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Radical Autonomy and the Principle of Formation

June 15, 2022 6 min read
A wooden crucifix in the desert

With San Francisco Archbishop Salvatore Cordileone’s announcement that Speaker Nancy Pelosi has been barred from receiving Communion in her home diocese until she repents of her public support of legalized abortion, a frequently recurring debate has been brought back to the fore. Many political commentators have declared the move to be an inappropriate meddling of the Church in affairs of the State. (Such a stance, of course, overlooks the fact that Archbishop Cordileone spoke to Pelosi insofar as she is a voluntary member of the Church, over which he is a recognized authority. Rather than dictating a political position to everyone, Archbishop Cordileone spoke to a member of a communion.) More broadly, many Christians and non-Christians alike have seen the bishop’s actions as undermining an individual’s personal discernment and relationship with God. Whoopi Goldberg spoke aloud what even some Christians have likely thought in their hearts: “This is not your job, dude! You can’t – that is not up to you to make that decision!” How are Christians (and in this case, Catholics in particular) to respond?

Goldberg’s comments are unsurprising through the lens of the modern secular vision. This vision, which impacts the thinking of virtually everyone who lives in the West today, places a high value on what we can call the principle of radical autonomy, which can be stated something like this: The highest value of the human person is the ability to choose, and any actions that limit or impede the choices of others should be discouraged or minimized to the greatest reasonable extent. For an example of how this mindset has settled into American life, look no further than the Supreme Court’s 1992 decision in Planned Parenthood v. Casey, which declared: “At the heart of liberty is the right to define one’s own concept of existence, the meaning of the universe, and the mystery of human life.” While existence, the universe, and human nature repeatedly lodge social, psychological, and scientific objects to this pronouncement, many of us have bought into it to some extent. More restrained versions of this mentality limit their existence-defining abilities to the safety of their own homes and the interactions of consenting adults: Who are you to say anything about what I do within the safety of my own home? The less restrained version of this mentality extends beyond the doorstep, going so far as to place a burden of acquiescence and affirmation on all members of society: Who are you to say anything about what I do? I have defined my own concept of existence, and unless you play along, you will violate my choice, my identity, and my dignity.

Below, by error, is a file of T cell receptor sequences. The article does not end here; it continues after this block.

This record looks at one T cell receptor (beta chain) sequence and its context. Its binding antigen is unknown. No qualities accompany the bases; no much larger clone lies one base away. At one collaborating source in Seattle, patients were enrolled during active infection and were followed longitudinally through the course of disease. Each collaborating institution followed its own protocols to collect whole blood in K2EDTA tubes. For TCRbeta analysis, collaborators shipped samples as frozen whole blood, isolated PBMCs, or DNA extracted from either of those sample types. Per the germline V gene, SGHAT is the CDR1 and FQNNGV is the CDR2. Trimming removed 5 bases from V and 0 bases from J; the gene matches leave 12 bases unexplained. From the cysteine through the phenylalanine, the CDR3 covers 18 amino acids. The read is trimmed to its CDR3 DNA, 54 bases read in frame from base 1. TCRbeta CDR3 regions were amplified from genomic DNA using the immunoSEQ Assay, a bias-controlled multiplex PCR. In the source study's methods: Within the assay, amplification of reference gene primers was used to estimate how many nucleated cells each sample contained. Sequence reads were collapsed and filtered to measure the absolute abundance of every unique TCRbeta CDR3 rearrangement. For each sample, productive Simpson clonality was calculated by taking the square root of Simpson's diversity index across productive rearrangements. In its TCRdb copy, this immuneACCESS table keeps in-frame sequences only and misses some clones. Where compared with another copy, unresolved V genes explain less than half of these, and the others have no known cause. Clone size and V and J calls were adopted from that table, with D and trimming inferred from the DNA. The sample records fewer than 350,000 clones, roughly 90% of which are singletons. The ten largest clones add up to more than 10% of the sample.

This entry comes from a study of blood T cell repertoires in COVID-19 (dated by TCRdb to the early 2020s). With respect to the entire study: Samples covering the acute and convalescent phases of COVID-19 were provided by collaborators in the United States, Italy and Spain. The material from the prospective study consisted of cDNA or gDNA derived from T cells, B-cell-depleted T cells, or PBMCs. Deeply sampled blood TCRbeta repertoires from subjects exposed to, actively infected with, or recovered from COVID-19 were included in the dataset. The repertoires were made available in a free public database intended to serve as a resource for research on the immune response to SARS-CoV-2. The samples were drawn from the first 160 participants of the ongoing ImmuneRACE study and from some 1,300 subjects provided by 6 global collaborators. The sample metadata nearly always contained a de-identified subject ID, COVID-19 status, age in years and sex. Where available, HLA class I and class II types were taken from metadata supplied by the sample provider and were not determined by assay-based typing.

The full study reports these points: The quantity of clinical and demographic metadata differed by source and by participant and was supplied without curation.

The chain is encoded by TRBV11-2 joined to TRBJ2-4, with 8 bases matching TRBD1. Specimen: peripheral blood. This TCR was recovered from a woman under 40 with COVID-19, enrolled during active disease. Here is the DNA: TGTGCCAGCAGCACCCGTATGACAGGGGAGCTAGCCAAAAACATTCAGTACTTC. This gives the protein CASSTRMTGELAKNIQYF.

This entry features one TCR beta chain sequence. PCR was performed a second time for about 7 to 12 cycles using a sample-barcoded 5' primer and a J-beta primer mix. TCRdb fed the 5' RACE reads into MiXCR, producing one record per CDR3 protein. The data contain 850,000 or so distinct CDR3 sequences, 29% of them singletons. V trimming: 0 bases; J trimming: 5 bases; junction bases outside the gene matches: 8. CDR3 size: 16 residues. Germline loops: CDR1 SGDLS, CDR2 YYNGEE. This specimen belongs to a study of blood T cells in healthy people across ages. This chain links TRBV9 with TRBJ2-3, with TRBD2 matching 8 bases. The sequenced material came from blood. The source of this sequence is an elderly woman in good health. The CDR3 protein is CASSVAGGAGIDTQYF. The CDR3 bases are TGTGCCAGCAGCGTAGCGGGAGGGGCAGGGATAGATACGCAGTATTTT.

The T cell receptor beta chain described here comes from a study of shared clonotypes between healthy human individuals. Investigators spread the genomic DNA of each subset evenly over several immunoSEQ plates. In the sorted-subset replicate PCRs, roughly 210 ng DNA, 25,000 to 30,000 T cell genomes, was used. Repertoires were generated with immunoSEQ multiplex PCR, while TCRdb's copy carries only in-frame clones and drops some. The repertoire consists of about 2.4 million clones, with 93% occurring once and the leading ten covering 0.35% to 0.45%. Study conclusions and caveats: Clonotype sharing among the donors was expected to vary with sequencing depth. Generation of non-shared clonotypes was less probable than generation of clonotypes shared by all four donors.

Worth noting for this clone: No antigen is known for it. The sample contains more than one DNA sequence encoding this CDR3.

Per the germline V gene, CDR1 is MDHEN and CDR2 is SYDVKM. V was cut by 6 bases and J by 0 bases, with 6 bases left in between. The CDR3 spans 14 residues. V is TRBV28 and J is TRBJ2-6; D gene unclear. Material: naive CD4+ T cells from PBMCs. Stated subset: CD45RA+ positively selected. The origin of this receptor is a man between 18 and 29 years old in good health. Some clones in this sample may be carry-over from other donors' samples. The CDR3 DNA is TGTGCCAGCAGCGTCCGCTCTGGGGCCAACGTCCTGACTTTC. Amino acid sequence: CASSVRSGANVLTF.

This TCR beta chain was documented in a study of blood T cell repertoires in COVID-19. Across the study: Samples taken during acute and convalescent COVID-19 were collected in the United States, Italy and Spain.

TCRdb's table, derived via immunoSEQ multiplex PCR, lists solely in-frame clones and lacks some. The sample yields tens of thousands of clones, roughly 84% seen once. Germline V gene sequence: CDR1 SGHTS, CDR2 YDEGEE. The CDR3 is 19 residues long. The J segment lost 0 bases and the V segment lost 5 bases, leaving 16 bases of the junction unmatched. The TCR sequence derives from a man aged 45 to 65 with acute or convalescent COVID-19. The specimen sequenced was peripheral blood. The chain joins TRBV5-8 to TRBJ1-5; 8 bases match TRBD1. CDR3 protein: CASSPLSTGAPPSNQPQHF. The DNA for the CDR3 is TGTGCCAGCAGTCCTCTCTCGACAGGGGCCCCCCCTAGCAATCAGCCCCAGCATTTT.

The socio-political ramifications of the principle of radical autonomy surround us daily. While such a worldview skews our vision of human life broadly, it proves to be particularly troublesome when applied to the Church and the Gospel. In short, the principle of radical autonomy inhibits us from entering into a rightly ordered relationship with God. First, this principle is itself founded upon a deeper philosophic commitment, namely, that the only true source of human dignity and fulfillment is the ability to self-create. This further implies that there is no God who meaningfully created us. Furthermore, the principle of radical autonomy contradicts the Gospel from the outset, rendering obedience to Christ impossible. The principle of radical autonomy says, “My judgment is the ultimate arbiter of truth, and my desires guide my way. My life is my own.” The Gospel decrees that your life is not your own, as Christ declares, “I am the way, the truth, and the life.” The secular vision declares that we are the authors of reality, quietly (and sometimes not so quietly) taking upon ourselves an Authorship for which we are terribly, comically ill-suited. When we attempt to approach the Gospel through a lens of radical autonomy, even our points of agreement with particular doctrines represent little more than happy accidents. Such a vision may momentarily liberate us from unwanted burdens of responsibility, but we should not be surprised when we find ourselves listless and adrift as a result.